Public opinion on gay topics ranges from outrage to indifference throughout Asia. But in some countries, pics with gay subjects are finding strong auds despite lingering stigmas.

  • In India, homosexuality is banned under the Indian penal code, but a few filmmakers are taking on riskier fare.

  • In Taiwan and Hong Kong, auds are open to gay-themed films — especially when leavened with healthy doses of humor.

  • And in Japan, it’s a non-issue, as sexual orientation is not a controversial topic; it’s merely a plot point in the occasional pic with gay or lesbian characters.

Banned in Bollywood

Indian gay cinema has begun to emerge slowly from the almirah or closet — but so far mainly at film fests.

Last October, lesbian groups from around the world surprisingly descended on Mumbai for a three-day fest of films that highlighted the issues and problems gays and lesbians face globally.

One of the Indian-made movies shown at the fest, “The Pink Mirror,” features a 40-minute slice of life of Indian drag queens, which, according to director Sridhar Rangayan, has infuriated the censors in New Delhi.

“They said it was full of obscenities and vulgarities,” says Rangayan. Rangayan is challenging the ruling but believes it may take several years before his film is vetted for general release in India.

Encouragingly for filmmakers like Rangayan, however, lesbianism is now being tackled in Bollywood, the gigantic mainstream Hindi-language film industry.

Producer Harry Baweja announced last year he is working on a movie, “Girl Friend,” which departs from the usual two-women-in-love-with-one-man scenario of Bollywood flicks to portray a triangle in which a woman who is involved in a relationship with an obsessive girlfriend falls in love with a man.

“It’s happening in everyday life,” Baweja says, when asked if Indian audiences are ready for such a bold movie. “This is a part, an aspect of our lives, the world we live in. So it’s time it came into the open.”

In less conservative Hong Kong, filmgoers welcomed 1997’s “Happy Together” and 1998’s “Hold You Tight.”

“Happy Together,” a tortured story about two male lovers who travel to Argentina, grossed HK$8.6 million ($1.1 million) at the B.O., thanks to stars including Leslie Cheung and Tony Leung Chiu-wai.

But when a pic stars relative newcomers, such as “Lan Yu,” directed by “Hold You Tight’s” Stanley Kwan, the result is clear from B.O figures: In 2001, the controversial film about two lovers set against the backdrop of China’s Tiananmen Square massacre in 1989 only grossed $167,000.

“We don’t see a lot of gay-lesbian films because they don’t interest Hong Kong people,” claims Woody Tsung, chief exec of the Hong Kong Motion Picture Industry Assn., adding that “in a way, Hong Kong is still quite conservative.”

But it isn’t a result of discrimination or censorship: “I don’t think the Hong Kong audience would particularly reject” gay-themed films, says film critic Shu Kei. But unless it has an element of comedy, film companies don’t think it has mass market appeal.

While neither a pure comedy nor a gay film, this year’s “Enter the Phoenix” is about a gay man who is reluctant to follow in the footsteps of his gangster father. Released in April, it made $1.35 million as of May 2.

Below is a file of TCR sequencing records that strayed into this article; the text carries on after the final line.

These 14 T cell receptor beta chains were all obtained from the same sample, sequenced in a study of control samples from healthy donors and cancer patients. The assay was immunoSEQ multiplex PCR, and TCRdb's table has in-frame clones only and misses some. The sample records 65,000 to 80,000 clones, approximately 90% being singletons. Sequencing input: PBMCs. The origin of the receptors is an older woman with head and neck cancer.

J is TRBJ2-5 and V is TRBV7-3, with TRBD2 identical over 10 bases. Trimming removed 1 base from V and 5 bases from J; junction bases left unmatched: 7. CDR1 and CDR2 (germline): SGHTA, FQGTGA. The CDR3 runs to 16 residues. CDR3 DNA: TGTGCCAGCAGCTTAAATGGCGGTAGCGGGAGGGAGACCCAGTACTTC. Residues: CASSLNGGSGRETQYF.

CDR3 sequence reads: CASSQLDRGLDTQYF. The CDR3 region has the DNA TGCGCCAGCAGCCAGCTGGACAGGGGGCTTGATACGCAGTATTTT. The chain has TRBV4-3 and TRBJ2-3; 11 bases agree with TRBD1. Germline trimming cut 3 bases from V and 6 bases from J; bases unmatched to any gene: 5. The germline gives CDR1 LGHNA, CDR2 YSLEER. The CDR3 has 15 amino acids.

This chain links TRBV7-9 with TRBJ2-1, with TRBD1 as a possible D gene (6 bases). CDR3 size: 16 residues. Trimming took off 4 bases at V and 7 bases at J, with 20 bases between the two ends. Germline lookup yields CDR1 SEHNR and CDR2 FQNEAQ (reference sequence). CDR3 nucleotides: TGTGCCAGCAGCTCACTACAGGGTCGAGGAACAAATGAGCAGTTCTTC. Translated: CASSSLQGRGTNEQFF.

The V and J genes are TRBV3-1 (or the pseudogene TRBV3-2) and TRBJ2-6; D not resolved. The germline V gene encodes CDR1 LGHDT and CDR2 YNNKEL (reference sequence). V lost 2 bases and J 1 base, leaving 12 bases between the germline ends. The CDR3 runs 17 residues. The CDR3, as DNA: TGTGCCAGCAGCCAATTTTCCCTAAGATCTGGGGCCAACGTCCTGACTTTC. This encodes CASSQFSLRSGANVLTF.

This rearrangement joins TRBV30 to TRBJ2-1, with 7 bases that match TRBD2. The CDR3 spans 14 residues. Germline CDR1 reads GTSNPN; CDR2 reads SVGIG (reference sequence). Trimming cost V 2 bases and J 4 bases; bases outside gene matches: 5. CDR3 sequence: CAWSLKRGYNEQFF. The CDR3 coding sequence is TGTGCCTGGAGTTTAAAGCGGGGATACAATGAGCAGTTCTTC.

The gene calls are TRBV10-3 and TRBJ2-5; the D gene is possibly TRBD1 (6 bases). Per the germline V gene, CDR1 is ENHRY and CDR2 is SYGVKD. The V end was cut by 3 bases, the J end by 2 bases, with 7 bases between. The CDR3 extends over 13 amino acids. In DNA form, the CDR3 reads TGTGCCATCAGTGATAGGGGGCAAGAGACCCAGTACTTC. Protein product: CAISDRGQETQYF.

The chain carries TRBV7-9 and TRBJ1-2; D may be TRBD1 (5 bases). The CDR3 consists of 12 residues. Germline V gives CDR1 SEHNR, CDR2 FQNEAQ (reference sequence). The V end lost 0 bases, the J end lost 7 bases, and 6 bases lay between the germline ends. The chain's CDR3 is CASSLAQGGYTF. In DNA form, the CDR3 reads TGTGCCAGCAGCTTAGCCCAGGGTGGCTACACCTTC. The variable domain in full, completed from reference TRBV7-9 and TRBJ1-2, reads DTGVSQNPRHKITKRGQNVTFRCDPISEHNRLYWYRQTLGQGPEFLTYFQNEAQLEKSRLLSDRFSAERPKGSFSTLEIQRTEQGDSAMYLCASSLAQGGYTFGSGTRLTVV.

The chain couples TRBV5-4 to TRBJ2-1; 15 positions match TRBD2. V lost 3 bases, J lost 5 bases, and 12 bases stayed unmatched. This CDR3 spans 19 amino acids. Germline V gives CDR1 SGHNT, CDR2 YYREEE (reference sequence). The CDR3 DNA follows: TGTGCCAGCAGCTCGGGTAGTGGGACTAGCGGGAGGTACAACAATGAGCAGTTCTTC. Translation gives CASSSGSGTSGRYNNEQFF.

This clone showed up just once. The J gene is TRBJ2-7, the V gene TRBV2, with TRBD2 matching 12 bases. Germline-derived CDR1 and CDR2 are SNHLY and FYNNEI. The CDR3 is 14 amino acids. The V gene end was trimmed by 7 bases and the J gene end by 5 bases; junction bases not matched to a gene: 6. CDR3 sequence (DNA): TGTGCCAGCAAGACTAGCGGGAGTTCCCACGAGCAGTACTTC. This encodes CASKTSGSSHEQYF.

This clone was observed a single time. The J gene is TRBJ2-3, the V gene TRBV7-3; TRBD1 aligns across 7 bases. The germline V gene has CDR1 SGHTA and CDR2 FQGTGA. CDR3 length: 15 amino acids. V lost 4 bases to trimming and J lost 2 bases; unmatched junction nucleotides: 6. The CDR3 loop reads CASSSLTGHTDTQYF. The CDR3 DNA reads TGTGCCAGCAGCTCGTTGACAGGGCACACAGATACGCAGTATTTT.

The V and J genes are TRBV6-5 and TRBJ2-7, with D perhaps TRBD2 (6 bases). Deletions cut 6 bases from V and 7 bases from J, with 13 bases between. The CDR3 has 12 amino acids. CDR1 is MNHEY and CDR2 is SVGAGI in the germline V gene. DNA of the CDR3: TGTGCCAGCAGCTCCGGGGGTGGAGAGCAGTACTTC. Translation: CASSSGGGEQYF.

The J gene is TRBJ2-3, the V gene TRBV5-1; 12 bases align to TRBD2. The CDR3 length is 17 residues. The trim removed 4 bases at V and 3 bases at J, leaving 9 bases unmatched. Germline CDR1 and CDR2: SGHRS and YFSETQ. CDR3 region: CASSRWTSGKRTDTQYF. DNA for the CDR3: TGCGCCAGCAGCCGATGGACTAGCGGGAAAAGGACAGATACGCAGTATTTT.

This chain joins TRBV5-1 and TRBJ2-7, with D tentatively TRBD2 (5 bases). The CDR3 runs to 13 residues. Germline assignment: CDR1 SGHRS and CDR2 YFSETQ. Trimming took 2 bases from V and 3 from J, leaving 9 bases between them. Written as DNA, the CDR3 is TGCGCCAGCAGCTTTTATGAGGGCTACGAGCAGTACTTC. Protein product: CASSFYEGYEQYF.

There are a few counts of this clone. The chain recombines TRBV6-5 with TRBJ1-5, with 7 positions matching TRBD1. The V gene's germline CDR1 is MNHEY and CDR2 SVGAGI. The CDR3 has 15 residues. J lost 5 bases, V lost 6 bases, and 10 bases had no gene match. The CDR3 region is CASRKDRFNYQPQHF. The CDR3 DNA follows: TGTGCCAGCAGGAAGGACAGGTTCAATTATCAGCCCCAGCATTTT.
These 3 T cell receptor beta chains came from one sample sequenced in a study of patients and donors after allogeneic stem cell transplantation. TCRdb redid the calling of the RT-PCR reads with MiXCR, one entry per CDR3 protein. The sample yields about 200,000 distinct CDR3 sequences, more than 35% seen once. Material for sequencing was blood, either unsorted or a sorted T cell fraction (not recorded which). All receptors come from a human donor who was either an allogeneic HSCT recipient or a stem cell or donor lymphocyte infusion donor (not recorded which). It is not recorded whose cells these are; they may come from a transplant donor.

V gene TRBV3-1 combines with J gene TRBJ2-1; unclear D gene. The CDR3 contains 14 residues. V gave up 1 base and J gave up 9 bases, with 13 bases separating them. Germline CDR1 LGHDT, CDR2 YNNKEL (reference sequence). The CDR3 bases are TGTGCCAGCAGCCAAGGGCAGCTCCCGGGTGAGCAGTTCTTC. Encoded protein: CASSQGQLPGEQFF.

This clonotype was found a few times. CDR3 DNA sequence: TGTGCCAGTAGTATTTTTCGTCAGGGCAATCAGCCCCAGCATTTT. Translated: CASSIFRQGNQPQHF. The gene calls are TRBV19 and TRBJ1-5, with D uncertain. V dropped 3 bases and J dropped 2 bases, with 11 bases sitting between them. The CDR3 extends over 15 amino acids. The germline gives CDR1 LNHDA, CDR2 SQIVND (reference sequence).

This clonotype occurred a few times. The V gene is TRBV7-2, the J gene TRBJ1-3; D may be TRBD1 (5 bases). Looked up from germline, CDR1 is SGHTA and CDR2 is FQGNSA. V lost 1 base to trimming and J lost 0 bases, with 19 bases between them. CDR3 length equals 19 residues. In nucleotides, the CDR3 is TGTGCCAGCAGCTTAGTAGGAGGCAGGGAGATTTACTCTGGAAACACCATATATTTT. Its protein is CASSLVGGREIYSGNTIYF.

“It’s technically not exactly a taboo to deal with homosexuality in Hong Kong cinema,” says Shu Kei. But it’s part of Chinese culture not to talk about homosexuality, Tsung adds; and in the end, whether gay-themed films make it to theaters is “purely a commercial decision.”

Taiwan hit

As in Hong Kong, Taiwanese audiences prefer to see gay subject matter treated in a comedic way. And this year’s surprise hit “Formula 17” is no exception.

This year’s runaway local hit doesn’t feature a single straight — or, for that matter, female — character. In the romantic comedy “Formula 17,” an all-male cast plays a group of gay men looking for love. Pic has minted $170,000 since its April 2 bow on just four screens.

Another recent bright spot on Taiwan’s otherwise dreary domestic slate, 2002’s coming-of-age drama “Blue Gate Crossing,” centers on a lesbian relationship. Pic grossed $150,000, a figure considered the benchmark of success for a Taiwanese production.

These B.O. faves seem to indicate a growing willingness on the part of Taiwanese moviegoers to embrace pics with gay or lesbian themes.

However, as one exhib is quick to point out, “Neither movie is actually a gay flick: They’re both crowd-pleasers that just happen to have gay characters.”

Local pics featuring gay characters and themes that don’t play out along conventional lines tank at the multiplex. To cite just one example in a long list, “Goodbye, Dragon Inn” — this year’s Golden Horse Award winner for Taiwanese pic — has yet to receive a wide release. Story is about a man who spends a day in a movie theater known as a gay pickup spot.

“We didn’t set out to make a gay film,” admits “Formula 17” producer Michelle Yeh. “We wanted to make a romantic comedy, one that would pull in a broad audience — especially younger people who don’t watch Taiwanese films.”

Although the Taiwanese government still routinely censors pics it deems too risque, “Formula 17” was released uncut. Yeh adds that in comparison to Western audiences, Taiwanese moviegoers aren’t as receptive to overtly sexual material, be it hetero- or homosexual.

Thus, in international markets, posters for “Formula 17” depict the two male leads shirtless and in a swimming pool, hands placed tenderly on one another. Local posters, in Yeh’s words, present a “cuter image” of the actors that emphasizes pic’s playfulness over its sexual orientation.

(Bryan Pearson in New Delhi, Vicki Rothrock in Hong Kong and Nelson Wu in Taipei contributed to this story.)